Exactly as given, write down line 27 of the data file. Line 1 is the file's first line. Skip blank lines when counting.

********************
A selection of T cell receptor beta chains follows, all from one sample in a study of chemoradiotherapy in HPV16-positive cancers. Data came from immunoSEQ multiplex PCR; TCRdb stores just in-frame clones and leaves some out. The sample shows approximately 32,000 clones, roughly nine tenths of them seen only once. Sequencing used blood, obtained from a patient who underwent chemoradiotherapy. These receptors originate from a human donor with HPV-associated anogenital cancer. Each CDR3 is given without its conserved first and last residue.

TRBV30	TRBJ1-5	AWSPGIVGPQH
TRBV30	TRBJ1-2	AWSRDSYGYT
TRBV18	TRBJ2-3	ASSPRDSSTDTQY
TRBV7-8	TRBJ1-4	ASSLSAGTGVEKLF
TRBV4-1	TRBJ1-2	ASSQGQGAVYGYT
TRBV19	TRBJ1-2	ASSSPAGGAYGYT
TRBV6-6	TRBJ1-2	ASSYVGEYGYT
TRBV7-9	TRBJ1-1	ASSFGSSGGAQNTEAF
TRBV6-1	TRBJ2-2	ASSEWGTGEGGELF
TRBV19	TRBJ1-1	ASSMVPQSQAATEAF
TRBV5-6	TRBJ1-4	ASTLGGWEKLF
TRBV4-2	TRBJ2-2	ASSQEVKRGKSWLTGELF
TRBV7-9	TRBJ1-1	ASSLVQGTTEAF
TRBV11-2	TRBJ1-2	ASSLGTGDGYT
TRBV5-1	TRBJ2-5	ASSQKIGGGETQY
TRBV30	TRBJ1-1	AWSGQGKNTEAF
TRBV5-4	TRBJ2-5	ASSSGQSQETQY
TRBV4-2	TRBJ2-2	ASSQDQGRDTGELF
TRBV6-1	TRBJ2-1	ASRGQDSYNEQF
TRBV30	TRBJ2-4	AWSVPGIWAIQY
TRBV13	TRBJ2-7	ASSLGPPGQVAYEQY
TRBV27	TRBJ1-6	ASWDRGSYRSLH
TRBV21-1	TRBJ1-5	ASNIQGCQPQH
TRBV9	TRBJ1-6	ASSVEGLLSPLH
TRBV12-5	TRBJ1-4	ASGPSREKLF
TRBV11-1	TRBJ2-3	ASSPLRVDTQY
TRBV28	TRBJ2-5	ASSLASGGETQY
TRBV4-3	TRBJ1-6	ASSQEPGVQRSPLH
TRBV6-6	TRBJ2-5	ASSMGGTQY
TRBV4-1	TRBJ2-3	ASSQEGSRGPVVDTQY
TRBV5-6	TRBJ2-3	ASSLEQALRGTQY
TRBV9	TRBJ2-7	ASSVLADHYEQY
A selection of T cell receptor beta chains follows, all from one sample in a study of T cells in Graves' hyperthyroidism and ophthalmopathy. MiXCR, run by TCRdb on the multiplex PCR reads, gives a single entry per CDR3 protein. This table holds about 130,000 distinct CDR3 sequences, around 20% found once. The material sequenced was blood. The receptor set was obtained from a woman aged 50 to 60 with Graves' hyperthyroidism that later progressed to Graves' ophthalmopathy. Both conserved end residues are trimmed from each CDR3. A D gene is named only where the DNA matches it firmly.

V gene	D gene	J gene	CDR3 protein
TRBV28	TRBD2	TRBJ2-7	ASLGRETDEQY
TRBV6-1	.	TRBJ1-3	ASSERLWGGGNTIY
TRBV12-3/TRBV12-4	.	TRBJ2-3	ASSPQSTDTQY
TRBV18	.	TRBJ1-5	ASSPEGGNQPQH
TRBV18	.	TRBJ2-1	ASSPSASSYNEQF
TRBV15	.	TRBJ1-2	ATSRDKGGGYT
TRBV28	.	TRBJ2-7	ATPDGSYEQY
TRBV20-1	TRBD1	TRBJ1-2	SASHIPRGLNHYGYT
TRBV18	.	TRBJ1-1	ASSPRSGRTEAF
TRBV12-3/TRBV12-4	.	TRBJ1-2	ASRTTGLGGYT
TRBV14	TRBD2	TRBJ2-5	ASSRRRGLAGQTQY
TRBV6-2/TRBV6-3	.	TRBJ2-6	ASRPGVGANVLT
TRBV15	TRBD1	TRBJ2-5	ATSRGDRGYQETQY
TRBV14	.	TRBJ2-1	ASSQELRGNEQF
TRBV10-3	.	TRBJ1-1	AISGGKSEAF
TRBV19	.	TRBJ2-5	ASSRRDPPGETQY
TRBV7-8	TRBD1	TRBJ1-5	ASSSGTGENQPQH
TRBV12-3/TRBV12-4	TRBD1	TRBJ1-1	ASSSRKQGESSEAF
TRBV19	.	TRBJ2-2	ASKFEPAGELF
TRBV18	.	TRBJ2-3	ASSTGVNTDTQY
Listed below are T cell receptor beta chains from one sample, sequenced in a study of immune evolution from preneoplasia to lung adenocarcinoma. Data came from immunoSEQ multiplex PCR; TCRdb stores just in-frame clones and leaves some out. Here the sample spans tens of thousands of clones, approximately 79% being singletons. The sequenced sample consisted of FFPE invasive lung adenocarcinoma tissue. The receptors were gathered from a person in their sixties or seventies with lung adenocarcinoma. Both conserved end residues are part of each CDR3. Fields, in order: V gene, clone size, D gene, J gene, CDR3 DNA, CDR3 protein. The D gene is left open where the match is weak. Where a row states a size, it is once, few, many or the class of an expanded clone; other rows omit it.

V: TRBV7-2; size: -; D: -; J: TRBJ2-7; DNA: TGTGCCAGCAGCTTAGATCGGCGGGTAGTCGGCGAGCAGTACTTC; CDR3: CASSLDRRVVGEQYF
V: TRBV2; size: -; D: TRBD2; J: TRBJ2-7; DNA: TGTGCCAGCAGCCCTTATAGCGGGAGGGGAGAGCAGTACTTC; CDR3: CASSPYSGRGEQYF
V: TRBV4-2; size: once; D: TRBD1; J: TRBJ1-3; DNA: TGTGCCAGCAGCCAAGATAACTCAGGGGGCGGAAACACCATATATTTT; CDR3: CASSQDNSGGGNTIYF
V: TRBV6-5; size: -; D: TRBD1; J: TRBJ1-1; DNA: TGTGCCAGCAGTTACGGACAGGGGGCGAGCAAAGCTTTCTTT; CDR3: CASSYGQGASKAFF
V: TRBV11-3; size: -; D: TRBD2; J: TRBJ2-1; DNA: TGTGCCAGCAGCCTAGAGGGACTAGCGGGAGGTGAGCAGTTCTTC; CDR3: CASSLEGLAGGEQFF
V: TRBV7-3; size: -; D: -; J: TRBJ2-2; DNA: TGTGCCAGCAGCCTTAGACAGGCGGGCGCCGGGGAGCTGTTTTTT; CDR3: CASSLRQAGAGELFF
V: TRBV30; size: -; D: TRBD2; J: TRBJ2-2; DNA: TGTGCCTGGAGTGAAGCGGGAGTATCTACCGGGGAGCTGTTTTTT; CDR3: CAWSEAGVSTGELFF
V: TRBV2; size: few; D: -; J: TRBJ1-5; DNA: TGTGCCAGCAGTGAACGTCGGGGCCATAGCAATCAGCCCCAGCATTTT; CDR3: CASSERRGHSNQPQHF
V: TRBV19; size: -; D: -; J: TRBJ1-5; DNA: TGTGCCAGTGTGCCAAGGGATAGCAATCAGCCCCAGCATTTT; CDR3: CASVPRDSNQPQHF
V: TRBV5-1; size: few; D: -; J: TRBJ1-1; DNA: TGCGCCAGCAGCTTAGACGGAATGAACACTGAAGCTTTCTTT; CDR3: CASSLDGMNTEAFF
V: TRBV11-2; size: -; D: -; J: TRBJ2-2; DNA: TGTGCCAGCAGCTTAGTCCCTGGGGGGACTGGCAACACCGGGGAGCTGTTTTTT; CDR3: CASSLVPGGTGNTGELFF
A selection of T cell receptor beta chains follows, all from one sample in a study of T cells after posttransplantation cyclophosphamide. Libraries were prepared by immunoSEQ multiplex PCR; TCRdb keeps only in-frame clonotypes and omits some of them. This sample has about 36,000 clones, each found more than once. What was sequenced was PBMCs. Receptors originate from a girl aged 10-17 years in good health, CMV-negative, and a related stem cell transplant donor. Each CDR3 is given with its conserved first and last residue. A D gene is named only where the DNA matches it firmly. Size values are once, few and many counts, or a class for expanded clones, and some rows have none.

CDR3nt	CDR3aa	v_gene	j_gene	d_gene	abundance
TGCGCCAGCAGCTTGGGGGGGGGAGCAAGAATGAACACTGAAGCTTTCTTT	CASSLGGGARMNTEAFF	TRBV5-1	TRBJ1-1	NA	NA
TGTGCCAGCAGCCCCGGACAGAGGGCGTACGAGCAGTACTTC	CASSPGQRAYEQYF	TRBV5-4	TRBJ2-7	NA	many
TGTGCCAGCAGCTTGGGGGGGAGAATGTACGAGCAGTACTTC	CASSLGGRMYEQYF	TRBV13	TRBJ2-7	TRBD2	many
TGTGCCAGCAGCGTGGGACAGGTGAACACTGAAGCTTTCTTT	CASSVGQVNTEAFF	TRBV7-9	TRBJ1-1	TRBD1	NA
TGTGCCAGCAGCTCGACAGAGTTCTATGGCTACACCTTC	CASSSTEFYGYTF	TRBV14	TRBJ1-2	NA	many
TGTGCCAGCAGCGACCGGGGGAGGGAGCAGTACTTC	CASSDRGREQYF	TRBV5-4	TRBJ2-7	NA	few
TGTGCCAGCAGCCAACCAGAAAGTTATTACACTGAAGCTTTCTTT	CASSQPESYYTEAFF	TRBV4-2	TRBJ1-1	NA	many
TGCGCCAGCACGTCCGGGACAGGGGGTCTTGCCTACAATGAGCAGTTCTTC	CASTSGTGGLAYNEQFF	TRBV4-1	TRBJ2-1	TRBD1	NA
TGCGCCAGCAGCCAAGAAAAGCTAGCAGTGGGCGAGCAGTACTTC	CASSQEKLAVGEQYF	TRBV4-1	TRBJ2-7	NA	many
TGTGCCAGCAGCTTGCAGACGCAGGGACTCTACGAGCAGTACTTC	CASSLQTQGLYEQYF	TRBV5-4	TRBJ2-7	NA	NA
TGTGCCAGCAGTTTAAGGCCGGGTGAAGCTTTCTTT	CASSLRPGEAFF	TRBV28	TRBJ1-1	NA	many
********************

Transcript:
TRBV11-1	TRBJ2-3	ASSPLRVDTQY